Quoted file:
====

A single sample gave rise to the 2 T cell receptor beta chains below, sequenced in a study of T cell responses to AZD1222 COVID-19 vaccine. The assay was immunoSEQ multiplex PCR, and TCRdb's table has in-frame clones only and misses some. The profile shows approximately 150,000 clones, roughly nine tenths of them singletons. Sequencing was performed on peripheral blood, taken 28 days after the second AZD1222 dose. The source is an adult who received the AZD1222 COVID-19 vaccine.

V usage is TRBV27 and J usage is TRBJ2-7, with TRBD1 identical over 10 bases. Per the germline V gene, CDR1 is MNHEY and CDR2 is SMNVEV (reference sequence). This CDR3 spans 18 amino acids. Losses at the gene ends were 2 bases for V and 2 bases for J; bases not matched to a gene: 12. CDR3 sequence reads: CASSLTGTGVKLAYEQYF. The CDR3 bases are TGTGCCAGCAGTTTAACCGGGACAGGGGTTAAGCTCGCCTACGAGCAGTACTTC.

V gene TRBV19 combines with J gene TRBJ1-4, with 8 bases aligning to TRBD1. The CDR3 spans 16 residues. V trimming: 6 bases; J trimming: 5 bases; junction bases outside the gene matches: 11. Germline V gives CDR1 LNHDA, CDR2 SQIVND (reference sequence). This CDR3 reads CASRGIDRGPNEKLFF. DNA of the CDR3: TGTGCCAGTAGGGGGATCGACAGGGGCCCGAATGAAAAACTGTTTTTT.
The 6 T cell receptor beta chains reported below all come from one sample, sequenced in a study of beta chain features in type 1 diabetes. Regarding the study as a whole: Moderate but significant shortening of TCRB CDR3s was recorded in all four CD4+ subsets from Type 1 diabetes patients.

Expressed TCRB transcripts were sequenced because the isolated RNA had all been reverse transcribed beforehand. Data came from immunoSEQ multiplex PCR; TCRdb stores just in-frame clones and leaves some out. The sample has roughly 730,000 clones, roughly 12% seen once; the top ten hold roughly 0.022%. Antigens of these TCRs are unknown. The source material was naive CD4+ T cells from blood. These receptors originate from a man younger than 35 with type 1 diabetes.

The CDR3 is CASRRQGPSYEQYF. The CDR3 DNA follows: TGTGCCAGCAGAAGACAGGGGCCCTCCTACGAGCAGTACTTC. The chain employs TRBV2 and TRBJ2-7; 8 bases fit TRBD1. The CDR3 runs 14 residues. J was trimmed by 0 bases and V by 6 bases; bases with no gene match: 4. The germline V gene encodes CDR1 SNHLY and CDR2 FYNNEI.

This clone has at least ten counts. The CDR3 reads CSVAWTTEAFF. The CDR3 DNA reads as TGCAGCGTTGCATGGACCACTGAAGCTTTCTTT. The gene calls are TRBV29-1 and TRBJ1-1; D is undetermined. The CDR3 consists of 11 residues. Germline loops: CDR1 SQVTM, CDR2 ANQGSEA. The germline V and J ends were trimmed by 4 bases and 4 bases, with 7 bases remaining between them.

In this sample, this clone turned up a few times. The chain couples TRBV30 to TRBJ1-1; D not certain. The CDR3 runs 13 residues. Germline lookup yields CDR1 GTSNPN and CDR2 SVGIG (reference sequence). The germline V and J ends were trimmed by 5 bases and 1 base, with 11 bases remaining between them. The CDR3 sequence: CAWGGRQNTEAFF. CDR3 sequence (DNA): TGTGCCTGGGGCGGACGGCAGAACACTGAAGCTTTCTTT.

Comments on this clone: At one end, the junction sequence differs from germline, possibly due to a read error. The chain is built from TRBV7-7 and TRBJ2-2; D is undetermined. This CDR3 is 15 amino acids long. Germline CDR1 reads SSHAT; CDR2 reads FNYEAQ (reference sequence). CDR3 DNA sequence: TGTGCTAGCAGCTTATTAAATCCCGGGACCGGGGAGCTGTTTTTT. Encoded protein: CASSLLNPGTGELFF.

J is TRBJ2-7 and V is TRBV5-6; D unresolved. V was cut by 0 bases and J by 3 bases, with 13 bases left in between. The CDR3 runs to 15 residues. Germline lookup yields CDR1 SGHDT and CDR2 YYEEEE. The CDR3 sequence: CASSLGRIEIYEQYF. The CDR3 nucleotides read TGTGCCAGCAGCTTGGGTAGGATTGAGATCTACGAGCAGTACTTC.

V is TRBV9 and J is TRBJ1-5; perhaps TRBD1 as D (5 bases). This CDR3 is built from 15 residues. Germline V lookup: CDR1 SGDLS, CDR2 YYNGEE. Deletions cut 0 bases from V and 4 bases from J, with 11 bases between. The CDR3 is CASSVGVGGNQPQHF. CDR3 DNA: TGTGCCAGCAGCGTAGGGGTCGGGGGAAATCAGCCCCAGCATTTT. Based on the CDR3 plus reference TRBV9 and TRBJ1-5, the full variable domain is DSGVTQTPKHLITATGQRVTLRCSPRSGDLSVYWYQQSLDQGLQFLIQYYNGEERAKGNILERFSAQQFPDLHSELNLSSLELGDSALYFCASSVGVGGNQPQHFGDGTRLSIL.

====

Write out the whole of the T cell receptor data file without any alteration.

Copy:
A single sample gave rise to the 2 T cell receptor beta chains below, sequenced in a study of T cell responses to AZD1222 COVID-19 vaccine. The assay was immunoSEQ multiplex PCR, and TCRdb's table has in-frame clones only and misses some. The profile shows approximately 150,000 clones, roughly nine tenths of them singletons. Sequencing was performed on peripheral blood, taken 28 days after the second AZD1222 dose. The source is an adult who received the AZD1222 COVID-19 vaccine.

V usage is TRBV27 and J usage is TRBJ2-7, with TRBD1 identical over 10 bases. Per the germline V gene, CDR1 is MNHEY and CDR2 is SMNVEV (reference sequence). This CDR3 spans 18 amino acids. Losses at the gene ends were 2 bases for V and 2 bases for J; bases not matched to a gene: 12. CDR3 sequence reads: CASSLTGTGVKLAYEQYF. The CDR3 bases are TGTGCCAGCAGTTTAACCGGGACAGGGGTTAAGCTCGCCTACGAGCAGTACTTC.

V gene TRBV19 combines with J gene TRBJ1-4, with 8 bases aligning to TRBD1. The CDR3 spans 16 residues. V trimming: 6 bases; J trimming: 5 bases; junction bases outside the gene matches: 11. Germline V gives CDR1 LNHDA, CDR2 SQIVND (reference sequence). This CDR3 reads CASRGIDRGPNEKLFF. DNA of the CDR3: TGTGCCAGTAGGGGGATCGACAGGGGCCCGAATGAAAAACTGTTTTTT.
The 6 T cell receptor beta chains reported below all come from one sample, sequenced in a study of beta chain features in type 1 diabetes. Regarding the study as a whole: Moderate but significant shortening of TCRB CDR3s was recorded in all four CD4+ subsets from Type 1 diabetes patients.

Expressed TCRB transcripts were sequenced because the isolated RNA had all been reverse transcribed beforehand. Data came from immunoSEQ multiplex PCR; TCRdb stores just in-frame clones and leaves some out. The sample has roughly 730,000 clones, roughly 12% seen once; the top ten hold roughly 0.022%. Antigens of these TCRs are unknown. The source material was naive CD4+ T cells from blood. These receptors originate from a man younger than 35 with type 1 diabetes.

The CDR3 is CASRRQGPSYEQYF. The CDR3 DNA follows: TGTGCCAGCAGAAGACAGGGGCCCTCCTACGAGCAGTACTTC. The chain employs TRBV2 and TRBJ2-7; 8 bases fit TRBD1. The CDR3 runs 14 residues. J was trimmed by 0 bases and V by 6 bases; bases with no gene match: 4. The germline V gene encodes CDR1 SNHLY and CDR2 FYNNEI.

This clone has at least ten counts. The CDR3 reads CSVAWTTEAFF. The CDR3 DNA reads as TGCAGCGTTGCATGGACCACTGAAGCTTTCTTT. The gene calls are TRBV29-1 and TRBJ1-1; D is undetermined. The CDR3 consists of 11 residues. Germline loops: CDR1 SQVTM, CDR2 ANQGSEA. The germline V and J ends were trimmed by 4 bases and 4 bases, with 7 bases remaining between them.

In this sample, this clone turned up a few times. The chain couples TRBV30 to TRBJ1-1; D not certain. The CDR3 runs 13 residues. Germline lookup yields CDR1 GTSNPN and CDR2 SVGIG (reference sequence). The germline V and J ends were trimmed by 5 bases and 1 base, with 11 bases remaining between them. The CDR3 sequence: CAWGGRQNTEAFF. CDR3 sequence (DNA): TGTGCCTGGGGCGGACGGCAGAACACTGAAGCTTTCTTT.

Comments on this clone: At one end, the junction sequence differs from germline, possibly due to a read error. The chain is built from TRBV7-7 and TRBJ2-2; D is undetermined. This CDR3 is 15 amino acids long. Germline CDR1 reads SSHAT; CDR2 reads FNYEAQ (reference sequence). CDR3 DNA sequence: TGTGCTAGCAGCTTATTAAATCCCGGGACCGGGGAGCTGTTTTTT. Encoded protein: CASSLLNPGTGELFF.

J is TRBJ2-7 and V is TRBV5-6; D unresolved. V was cut by 0 bases and J by 3 bases, with 13 bases left in between. The CDR3 runs to 15 residues. Germline lookup yields CDR1 SGHDT and CDR2 YYEEEE. The CDR3 sequence: CASSLGRIEIYEQYF. The CDR3 nucleotides read TGTGCCAGCAGCTTGGGTAGGATTGAGATCTACGAGCAGTACTTC.

V is TRBV9 and J is TRBJ1-5; perhaps TRBD1 as D (5 bases). This CDR3 is built from 15 residues. Germline V lookup: CDR1 SGDLS, CDR2 YYNGEE. Deletions cut 0 bases from V and 4 bases from J, with 11 bases between. The CDR3 is CASSVGVGGNQPQHF. CDR3 DNA: TGTGCCAGCAGCGTAGGGGTCGGGGGAAATCAGCCCCAGCATTTT. Based on the CDR3 plus reference TRBV9 and TRBJ1-5, the full variable domain is DSGVTQTPKHLITATGQRVTLRCSPRSGDLSVYWYQQSLDQGLQFLIQYYNGEERAKGNILERFSAQQFPDLHSELNLSSLELGDSALYFCASSVGVGGNQPQHFGDGTRLSIL.